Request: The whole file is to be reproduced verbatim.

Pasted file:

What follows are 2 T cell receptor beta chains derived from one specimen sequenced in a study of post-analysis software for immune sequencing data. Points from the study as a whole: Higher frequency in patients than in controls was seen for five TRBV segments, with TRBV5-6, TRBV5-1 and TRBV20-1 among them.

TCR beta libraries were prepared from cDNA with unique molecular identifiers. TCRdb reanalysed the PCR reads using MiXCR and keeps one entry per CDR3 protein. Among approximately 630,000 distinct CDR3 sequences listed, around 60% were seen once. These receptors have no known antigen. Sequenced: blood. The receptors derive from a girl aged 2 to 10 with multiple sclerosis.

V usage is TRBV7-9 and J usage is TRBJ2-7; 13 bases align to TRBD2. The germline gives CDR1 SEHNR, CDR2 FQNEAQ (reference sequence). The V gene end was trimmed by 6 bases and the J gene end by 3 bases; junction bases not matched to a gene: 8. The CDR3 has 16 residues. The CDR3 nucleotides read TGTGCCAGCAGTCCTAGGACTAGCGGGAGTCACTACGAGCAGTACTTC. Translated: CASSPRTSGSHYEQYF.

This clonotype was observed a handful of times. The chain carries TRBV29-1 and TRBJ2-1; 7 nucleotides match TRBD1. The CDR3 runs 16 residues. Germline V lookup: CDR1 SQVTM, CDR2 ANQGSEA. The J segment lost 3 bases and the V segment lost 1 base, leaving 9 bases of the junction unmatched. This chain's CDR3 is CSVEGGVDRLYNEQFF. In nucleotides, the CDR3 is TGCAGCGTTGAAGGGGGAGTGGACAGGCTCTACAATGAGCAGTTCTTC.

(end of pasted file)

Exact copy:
What follows are 2 T cell receptor beta chains derived from one specimen sequenced in a study of post-analysis software for immune sequencing data. Points from the study as a whole: Higher frequency in patients than in controls was seen for five TRBV segments, with TRBV5-6, TRBV5-1 and TRBV20-1 among them.

TCR beta libraries were prepared from cDNA with unique molecular identifiers. TCRdb reanalysed the PCR reads using MiXCR and keeps one entry per CDR3 protein. Among approximately 630,000 distinct CDR3 sequences listed, around 60% were seen once. These receptors have no known antigen. Sequenced: blood. The receptors derive from a girl aged 2 to 10 with multiple sclerosis.

V usage is TRBV7-9 and J usage is TRBJ2-7; 13 bases align to TRBD2. The germline gives CDR1 SEHNR, CDR2 FQNEAQ (reference sequence). The V gene end was trimmed by 6 bases and the J gene end by 3 bases; junction bases not matched to a gene: 8. The CDR3 has 16 residues. The CDR3 nucleotides read TGTGCCAGCAGTCCTAGGACTAGCGGGAGTCACTACGAGCAGTACTTC. Translated: CASSPRTSGSHYEQYF.

This clonotype was observed a handful of times. The chain carries TRBV29-1 and TRBJ2-1; 7 nucleotides match TRBD1. The CDR3 runs 16 residues. Germline V lookup: CDR1 SQVTM, CDR2 ANQGSEA. The J segment lost 3 bases and the V segment lost 1 base, leaving 9 bases of the junction unmatched. This chain's CDR3 is CSVEGGVDRLYNEQFF. In nucleotides, the CDR3 is TGCAGCGTTGAAGGGGGAGTGGACAGGCTCTACAATGAGCAGTTCTTC.